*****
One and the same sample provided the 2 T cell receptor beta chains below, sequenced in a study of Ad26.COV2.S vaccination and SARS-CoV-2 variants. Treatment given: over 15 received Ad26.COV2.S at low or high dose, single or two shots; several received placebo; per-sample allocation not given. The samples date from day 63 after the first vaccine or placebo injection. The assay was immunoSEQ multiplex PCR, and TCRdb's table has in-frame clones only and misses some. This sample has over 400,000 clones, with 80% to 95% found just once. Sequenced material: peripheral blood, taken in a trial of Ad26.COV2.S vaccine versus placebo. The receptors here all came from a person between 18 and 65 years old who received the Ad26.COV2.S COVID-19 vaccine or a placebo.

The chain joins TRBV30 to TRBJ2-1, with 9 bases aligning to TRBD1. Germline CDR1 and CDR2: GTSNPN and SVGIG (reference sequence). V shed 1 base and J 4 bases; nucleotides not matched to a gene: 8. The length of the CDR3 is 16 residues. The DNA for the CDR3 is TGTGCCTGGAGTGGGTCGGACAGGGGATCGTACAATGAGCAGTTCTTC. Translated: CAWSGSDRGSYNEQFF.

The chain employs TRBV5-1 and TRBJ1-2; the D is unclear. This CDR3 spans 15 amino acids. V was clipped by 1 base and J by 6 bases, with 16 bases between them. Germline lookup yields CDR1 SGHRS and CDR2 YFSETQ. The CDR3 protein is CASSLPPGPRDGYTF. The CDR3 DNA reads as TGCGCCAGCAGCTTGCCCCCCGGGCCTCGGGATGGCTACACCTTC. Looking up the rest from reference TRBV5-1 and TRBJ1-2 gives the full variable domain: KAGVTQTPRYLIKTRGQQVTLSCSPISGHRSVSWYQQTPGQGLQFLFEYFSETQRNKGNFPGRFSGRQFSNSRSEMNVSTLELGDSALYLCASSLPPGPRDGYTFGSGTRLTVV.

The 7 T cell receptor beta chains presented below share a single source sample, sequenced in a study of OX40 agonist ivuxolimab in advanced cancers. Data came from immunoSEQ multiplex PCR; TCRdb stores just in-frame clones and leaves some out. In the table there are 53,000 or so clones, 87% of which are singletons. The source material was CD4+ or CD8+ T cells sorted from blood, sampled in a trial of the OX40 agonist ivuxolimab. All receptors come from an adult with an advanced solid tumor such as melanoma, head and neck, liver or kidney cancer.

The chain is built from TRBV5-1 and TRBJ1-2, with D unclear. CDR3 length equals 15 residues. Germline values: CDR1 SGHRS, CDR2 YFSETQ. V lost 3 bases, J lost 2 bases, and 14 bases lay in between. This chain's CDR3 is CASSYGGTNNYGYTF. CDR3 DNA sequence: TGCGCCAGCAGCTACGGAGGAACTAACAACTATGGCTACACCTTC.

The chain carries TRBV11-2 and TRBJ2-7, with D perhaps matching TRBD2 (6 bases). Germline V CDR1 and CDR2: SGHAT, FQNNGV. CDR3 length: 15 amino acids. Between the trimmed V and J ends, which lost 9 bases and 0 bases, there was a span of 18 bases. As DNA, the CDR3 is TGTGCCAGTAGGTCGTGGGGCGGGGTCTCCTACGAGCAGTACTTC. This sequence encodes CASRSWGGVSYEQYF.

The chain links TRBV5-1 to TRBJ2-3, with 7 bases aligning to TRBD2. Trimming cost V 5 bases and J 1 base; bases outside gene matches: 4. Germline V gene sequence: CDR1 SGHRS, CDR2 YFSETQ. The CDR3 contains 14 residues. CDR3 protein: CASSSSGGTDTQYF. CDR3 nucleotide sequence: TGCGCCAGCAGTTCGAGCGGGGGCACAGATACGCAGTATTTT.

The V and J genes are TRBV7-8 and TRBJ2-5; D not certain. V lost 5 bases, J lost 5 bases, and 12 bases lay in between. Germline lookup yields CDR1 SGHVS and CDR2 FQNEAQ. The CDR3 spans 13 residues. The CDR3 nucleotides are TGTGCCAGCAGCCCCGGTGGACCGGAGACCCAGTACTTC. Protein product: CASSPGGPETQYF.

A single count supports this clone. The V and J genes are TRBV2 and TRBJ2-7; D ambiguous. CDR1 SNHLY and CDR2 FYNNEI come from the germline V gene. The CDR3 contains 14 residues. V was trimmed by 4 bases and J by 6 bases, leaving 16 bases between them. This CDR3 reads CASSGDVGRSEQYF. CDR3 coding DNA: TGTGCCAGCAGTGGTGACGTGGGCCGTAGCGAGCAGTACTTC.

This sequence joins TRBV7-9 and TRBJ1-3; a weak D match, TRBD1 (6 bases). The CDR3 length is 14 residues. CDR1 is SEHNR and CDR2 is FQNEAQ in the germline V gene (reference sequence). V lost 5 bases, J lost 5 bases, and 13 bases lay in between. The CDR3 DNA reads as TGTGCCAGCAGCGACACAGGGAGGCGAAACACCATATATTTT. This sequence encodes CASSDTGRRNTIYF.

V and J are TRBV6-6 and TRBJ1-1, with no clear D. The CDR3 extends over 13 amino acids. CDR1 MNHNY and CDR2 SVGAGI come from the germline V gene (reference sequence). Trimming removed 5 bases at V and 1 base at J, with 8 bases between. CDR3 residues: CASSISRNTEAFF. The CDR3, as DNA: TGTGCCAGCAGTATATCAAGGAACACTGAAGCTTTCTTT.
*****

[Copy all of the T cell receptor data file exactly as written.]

One and the same sample provided the 2 T cell receptor beta chains below, sequenced in a study of Ad26.COV2.S vaccination and SARS-CoV-2 variants. Treatment given: over 15 received Ad26.COV2.S at low or high dose, single or two shots; several received placebo; per-sample allocation not given. The samples date from day 63 after the first vaccine or placebo injection. The assay was immunoSEQ multiplex PCR, and TCRdb's table has in-frame clones only and misses some. This sample has over 400,000 clones, with 80% to 95% found just once. Sequenced material: peripheral blood, taken in a trial of Ad26.COV2.S vaccine versus placebo. The receptors here all came from a person between 18 and 65 years old who received the Ad26.COV2.S COVID-19 vaccine or a placebo.

The chain joins TRBV30 to TRBJ2-1, with 9 bases aligning to TRBD1. Germline CDR1 and CDR2: GTSNPN and SVGIG (reference sequence). V shed 1 base and J 4 bases; nucleotides not matched to a gene: 8. The length of the CDR3 is 16 residues. The DNA for the CDR3 is TGTGCCTGGAGTGGGTCGGACAGGGGATCGTACAATGAGCAGTTCTTC. Translated: CAWSGSDRGSYNEQFF.

The chain employs TRBV5-1 and TRBJ1-2; the D is unclear. This CDR3 spans 15 amino acids. V was clipped by 1 base and J by 6 bases, with 16 bases between them. Germline lookup yields CDR1 SGHRS and CDR2 YFSETQ. The CDR3 protein is CASSLPPGPRDGYTF. The CDR3 DNA reads as TGCGCCAGCAGCTTGCCCCCCGGGCCTCGGGATGGCTACACCTTC. Looking up the rest from reference TRBV5-1 and TRBJ1-2 gives the full variable domain: KAGVTQTPRYLIKTRGQQVTLSCSPISGHRSVSWYQQTPGQGLQFLFEYFSETQRNKGNFPGRFSGRQFSNSRSEMNVSTLELGDSALYLCASSLPPGPRDGYTFGSGTRLTVV.

The 7 T cell receptor beta chains presented below share a single source sample, sequenced in a study of OX40 agonist ivuxolimab in advanced cancers. Data came from immunoSEQ multiplex PCR; TCRdb stores just in-frame clones and leaves some out. In the table there are 53,000 or so clones, 87% of which are singletons. The source material was CD4+ or CD8+ T cells sorted from blood, sampled in a trial of the OX40 agonist ivuxolimab. All receptors come from an adult with an advanced solid tumor such as melanoma, head and neck, liver or kidney cancer.

The chain is built from TRBV5-1 and TRBJ1-2, with D unclear. CDR3 length equals 15 residues. Germline values: CDR1 SGHRS, CDR2 YFSETQ. V lost 3 bases, J lost 2 bases, and 14 bases lay in between. This chain's CDR3 is CASSYGGTNNYGYTF. CDR3 DNA sequence: TGCGCCAGCAGCTACGGAGGAACTAACAACTATGGCTACACCTTC.

The chain carries TRBV11-2 and TRBJ2-7, with D perhaps matching TRBD2 (6 bases). Germline V CDR1 and CDR2: SGHAT, FQNNGV. CDR3 length: 15 amino acids. Between the trimmed V and J ends, which lost 9 bases and 0 bases, there was a span of 18 bases. As DNA, the CDR3 is TGTGCCAGTAGGTCGTGGGGCGGGGTCTCCTACGAGCAGTACTTC. This sequence encodes CASRSWGGVSYEQYF.

The chain links TRBV5-1 to TRBJ2-3, with 7 bases aligning to TRBD2. Trimming cost V 5 bases and J 1 base; bases outside gene matches: 4. Germline V gene sequence: CDR1 SGHRS, CDR2 YFSETQ. The CDR3 contains 14 residues. CDR3 protein: CASSSSGGTDTQYF. CDR3 nucleotide sequence: TGCGCCAGCAGTTCGAGCGGGGGCACAGATACGCAGTATTTT.

The V and J genes are TRBV7-8 and TRBJ2-5; D not certain. V lost 5 bases, J lost 5 bases, and 12 bases lay in between. Germline lookup yields CDR1 SGHVS and CDR2 FQNEAQ. The CDR3 spans 13 residues. The CDR3 nucleotides are TGTGCCAGCAGCCCCGGTGGACCGGAGACCCAGTACTTC. Protein product: CASSPGGPETQYF.

A single count supports this clone. The V and J genes are TRBV2 and TRBJ2-7; D ambiguous. CDR1 SNHLY and CDR2 FYNNEI come from the germline V gene. The CDR3 contains 14 residues. V was trimmed by 4 bases and J by 6 bases, leaving 16 bases between them. This CDR3 reads CASSGDVGRSEQYF. CDR3 coding DNA: TGTGCCAGCAGTGGTGACGTGGGCCGTAGCGAGCAGTACTTC.

This sequence joins TRBV7-9 and TRBJ1-3; a weak D match, TRBD1 (6 bases). The CDR3 length is 14 residues. CDR1 is SEHNR and CDR2 is FQNEAQ in the germline V gene (reference sequence). V lost 5 bases, J lost 5 bases, and 13 bases lay in between. The CDR3 DNA reads as TGTGCCAGCAGCGACACAGGGAGGCGAAACACCATATATTTT. This sequence encodes CASSDTGRRNTIYF.

V and J are TRBV6-6 and TRBJ1-1, with no clear D. The CDR3 extends over 13 amino acids. CDR1 MNHNY and CDR2 SVGAGI come from the germline V gene (reference sequence). Trimming removed 5 bases at V and 1 base at J, with 8 bases between. CDR3 residues: CASSISRNTEAFF. The CDR3, as DNA: TGTGCCAGCAGTATATCAAGGAACACTGAAGCTTTCTTT.